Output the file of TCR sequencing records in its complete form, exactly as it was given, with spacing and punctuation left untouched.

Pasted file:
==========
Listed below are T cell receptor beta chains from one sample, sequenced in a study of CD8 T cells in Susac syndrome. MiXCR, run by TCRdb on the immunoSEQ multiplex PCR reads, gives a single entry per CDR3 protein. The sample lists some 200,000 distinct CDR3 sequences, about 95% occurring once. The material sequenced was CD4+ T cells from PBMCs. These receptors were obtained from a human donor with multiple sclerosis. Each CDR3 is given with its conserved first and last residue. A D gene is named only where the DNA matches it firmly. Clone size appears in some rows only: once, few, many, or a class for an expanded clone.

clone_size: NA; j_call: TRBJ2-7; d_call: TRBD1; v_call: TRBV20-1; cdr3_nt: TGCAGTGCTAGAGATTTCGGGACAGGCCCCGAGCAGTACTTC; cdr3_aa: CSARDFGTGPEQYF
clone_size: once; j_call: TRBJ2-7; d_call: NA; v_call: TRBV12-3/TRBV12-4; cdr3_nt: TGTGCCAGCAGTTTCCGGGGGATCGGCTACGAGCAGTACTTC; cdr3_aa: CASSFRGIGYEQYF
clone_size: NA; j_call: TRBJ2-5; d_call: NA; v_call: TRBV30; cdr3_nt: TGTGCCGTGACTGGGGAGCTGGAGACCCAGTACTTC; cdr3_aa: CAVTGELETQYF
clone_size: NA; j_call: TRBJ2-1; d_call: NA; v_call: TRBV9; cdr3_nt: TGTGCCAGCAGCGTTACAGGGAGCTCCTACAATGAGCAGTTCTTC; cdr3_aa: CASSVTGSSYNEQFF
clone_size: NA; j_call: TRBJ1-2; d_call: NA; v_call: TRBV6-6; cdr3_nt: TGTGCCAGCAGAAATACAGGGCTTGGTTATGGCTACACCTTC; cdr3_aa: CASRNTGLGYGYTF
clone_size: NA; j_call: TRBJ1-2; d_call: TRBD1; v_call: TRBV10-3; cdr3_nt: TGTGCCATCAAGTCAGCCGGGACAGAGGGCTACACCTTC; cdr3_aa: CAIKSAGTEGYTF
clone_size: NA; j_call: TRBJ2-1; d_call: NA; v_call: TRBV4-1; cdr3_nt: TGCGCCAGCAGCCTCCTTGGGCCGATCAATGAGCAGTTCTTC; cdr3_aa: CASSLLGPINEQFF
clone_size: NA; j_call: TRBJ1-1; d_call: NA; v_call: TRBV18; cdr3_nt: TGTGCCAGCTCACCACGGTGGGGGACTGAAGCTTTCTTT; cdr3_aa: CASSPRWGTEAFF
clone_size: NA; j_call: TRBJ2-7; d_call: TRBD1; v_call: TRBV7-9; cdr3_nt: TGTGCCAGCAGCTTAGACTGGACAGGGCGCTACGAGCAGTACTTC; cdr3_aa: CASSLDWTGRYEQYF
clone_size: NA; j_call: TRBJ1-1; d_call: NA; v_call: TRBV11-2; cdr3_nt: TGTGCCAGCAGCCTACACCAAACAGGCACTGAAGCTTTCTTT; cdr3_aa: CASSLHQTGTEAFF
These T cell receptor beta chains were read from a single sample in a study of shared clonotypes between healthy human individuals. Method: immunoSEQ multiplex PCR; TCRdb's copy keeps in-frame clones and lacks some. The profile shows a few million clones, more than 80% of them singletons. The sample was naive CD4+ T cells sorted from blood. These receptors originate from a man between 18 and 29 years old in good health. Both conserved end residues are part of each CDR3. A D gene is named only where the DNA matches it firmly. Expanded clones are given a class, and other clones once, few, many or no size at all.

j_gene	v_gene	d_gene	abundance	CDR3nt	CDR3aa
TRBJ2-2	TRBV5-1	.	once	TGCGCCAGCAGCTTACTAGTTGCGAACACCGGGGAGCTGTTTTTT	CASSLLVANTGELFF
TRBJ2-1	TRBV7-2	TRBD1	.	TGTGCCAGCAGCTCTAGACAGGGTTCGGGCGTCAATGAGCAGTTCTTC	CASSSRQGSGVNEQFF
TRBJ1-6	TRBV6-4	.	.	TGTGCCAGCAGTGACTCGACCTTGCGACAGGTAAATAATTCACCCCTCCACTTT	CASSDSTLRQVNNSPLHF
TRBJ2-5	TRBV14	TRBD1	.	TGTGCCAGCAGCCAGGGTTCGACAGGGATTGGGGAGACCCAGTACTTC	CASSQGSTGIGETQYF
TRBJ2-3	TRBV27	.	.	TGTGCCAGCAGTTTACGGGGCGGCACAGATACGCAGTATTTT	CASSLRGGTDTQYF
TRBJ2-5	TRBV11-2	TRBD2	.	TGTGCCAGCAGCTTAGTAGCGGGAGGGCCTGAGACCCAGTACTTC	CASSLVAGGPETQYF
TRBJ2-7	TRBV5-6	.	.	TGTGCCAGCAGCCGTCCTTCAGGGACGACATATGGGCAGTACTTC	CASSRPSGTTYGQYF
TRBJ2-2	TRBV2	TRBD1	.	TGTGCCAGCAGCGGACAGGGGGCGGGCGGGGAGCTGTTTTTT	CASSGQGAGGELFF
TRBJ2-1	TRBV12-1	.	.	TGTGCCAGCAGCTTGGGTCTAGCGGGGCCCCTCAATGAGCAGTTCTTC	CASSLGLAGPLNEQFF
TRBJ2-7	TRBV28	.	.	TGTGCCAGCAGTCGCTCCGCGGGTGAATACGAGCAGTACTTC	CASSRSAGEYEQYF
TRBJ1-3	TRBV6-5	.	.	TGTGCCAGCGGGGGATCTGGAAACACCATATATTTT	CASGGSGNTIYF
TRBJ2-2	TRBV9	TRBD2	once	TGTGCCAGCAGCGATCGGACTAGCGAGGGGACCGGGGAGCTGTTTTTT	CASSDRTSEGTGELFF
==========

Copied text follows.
Listed below are T cell receptor beta chains from one sample, sequenced in a study of CD8 T cells in Susac syndrome. MiXCR, run by TCRdb on the immunoSEQ multiplex PCR reads, gives a single entry per CDR3 protein. The sample lists some 200,000 distinct CDR3 sequences, about 95% occurring once. The material sequenced was CD4+ T cells from PBMCs. These receptors were obtained from a human donor with multiple sclerosis. Each CDR3 is given with its conserved first and last residue. A D gene is named only where the DNA matches it firmly. Clone size appears in some rows only: once, few, many, or a class for an expanded clone.

clone_size: NA; j_call: TRBJ2-7; d_call: TRBD1; v_call: TRBV20-1; cdr3_nt: TGCAGTGCTAGAGATTTCGGGACAGGCCCCGAGCAGTACTTC; cdr3_aa: CSARDFGTGPEQYF
clone_size: once; j_call: TRBJ2-7; d_call: NA; v_call: TRBV12-3/TRBV12-4; cdr3_nt: TGTGCCAGCAGTTTCCGGGGGATCGGCTACGAGCAGTACTTC; cdr3_aa: CASSFRGIGYEQYF
clone_size: NA; j_call: TRBJ2-5; d_call: NA; v_call: TRBV30; cdr3_nt: TGTGCCGTGACTGGGGAGCTGGAGACCCAGTACTTC; cdr3_aa: CAVTGELETQYF
clone_size: NA; j_call: TRBJ2-1; d_call: NA; v_call: TRBV9; cdr3_nt: TGTGCCAGCAGCGTTACAGGGAGCTCCTACAATGAGCAGTTCTTC; cdr3_aa: CASSVTGSSYNEQFF
clone_size: NA; j_call: TRBJ1-2; d_call: NA; v_call: TRBV6-6; cdr3_nt: TGTGCCAGCAGAAATACAGGGCTTGGTTATGGCTACACCTTC; cdr3_aa: CASRNTGLGYGYTF
clone_size: NA; j_call: TRBJ1-2; d_call: TRBD1; v_call: TRBV10-3; cdr3_nt: TGTGCCATCAAGTCAGCCGGGACAGAGGGCTACACCTTC; cdr3_aa: CAIKSAGTEGYTF
clone_size: NA; j_call: TRBJ2-1; d_call: NA; v_call: TRBV4-1; cdr3_nt: TGCGCCAGCAGCCTCCTTGGGCCGATCAATGAGCAGTTCTTC; cdr3_aa: CASSLLGPINEQFF
clone_size: NA; j_call: TRBJ1-1; d_call: NA; v_call: TRBV18; cdr3_nt: TGTGCCAGCTCACCACGGTGGGGGACTGAAGCTTTCTTT; cdr3_aa: CASSPRWGTEAFF
clone_size: NA; j_call: TRBJ2-7; d_call: TRBD1; v_call: TRBV7-9; cdr3_nt: TGTGCCAGCAGCTTAGACTGGACAGGGCGCTACGAGCAGTACTTC; cdr3_aa: CASSLDWTGRYEQYF
clone_size: NA; j_call: TRBJ1-1; d_call: NA; v_call: TRBV11-2; cdr3_nt: TGTGCCAGCAGCCTACACCAAACAGGCACTGAAGCTTTCTTT; cdr3_aa: CASSLHQTGTEAFF
These T cell receptor beta chains were read from a single sample in a study of shared clonotypes between healthy human individuals. Method: immunoSEQ multiplex PCR; TCRdb's copy keeps in-frame clones and lacks some. The profile shows a few million clones, more than 80% of them singletons. The sample was naive CD4+ T cells sorted from blood. These receptors originate from a man between 18 and 29 years old in good health. Both conserved end residues are part of each CDR3. A D gene is named only where the DNA matches it firmly. Expanded clones are given a class, and other clones once, few, many or no size at all.

j_gene	v_gene	d_gene	abundance	CDR3nt	CDR3aa
TRBJ2-2	TRBV5-1	.	once	TGCGCCAGCAGCTTACTAGTTGCGAACACCGGGGAGCTGTTTTTT	CASSLLVANTGELFF
TRBJ2-1	TRBV7-2	TRBD1	.	TGTGCCAGCAGCTCTAGACAGGGTTCGGGCGTCAATGAGCAGTTCTTC	CASSSRQGSGVNEQFF
TRBJ1-6	TRBV6-4	.	.	TGTGCCAGCAGTGACTCGACCTTGCGACAGGTAAATAATTCACCCCTCCACTTT	CASSDSTLRQVNNSPLHF
TRBJ2-5	TRBV14	TRBD1	.	TGTGCCAGCAGCCAGGGTTCGACAGGGATTGGGGAGACCCAGTACTTC	CASSQGSTGIGETQYF
TRBJ2-3	TRBV27	.	.	TGTGCCAGCAGTTTACGGGGCGGCACAGATACGCAGTATTTT	CASSLRGGTDTQYF
TRBJ2-5	TRBV11-2	TRBD2	.	TGTGCCAGCAGCTTAGTAGCGGGAGGGCCTGAGACCCAGTACTTC	CASSLVAGGPETQYF
TRBJ2-7	TRBV5-6	.	.	TGTGCCAGCAGCCGTCCTTCAGGGACGACATATGGGCAGTACTTC	CASSRPSGTTYGQYF
TRBJ2-2	TRBV2	TRBD1	.	TGTGCCAGCAGCGGACAGGGGGCGGGCGGGGAGCTGTTTTTT	CASSGQGAGGELFF
TRBJ2-1	TRBV12-1	.	.	TGTGCCAGCAGCTTGGGTCTAGCGGGGCCCCTCAATGAGCAGTTCTTC	CASSLGLAGPLNEQFF
TRBJ2-7	TRBV28	.	.	TGTGCCAGCAGTCGCTCCGCGGGTGAATACGAGCAGTACTTC	CASSRSAGEYEQYF
TRBJ1-3	TRBV6-5	.	.	TGTGCCAGCGGGGGATCTGGAAACACCATATATTTT	CASGGSGNTIYF
TRBJ2-2	TRBV9	TRBD2	once	TGTGCCAGCAGCGATCGGACTAGCGAGGGGACCGGGGAGCTGTTTTTT	CASSDRTSEGTGELFF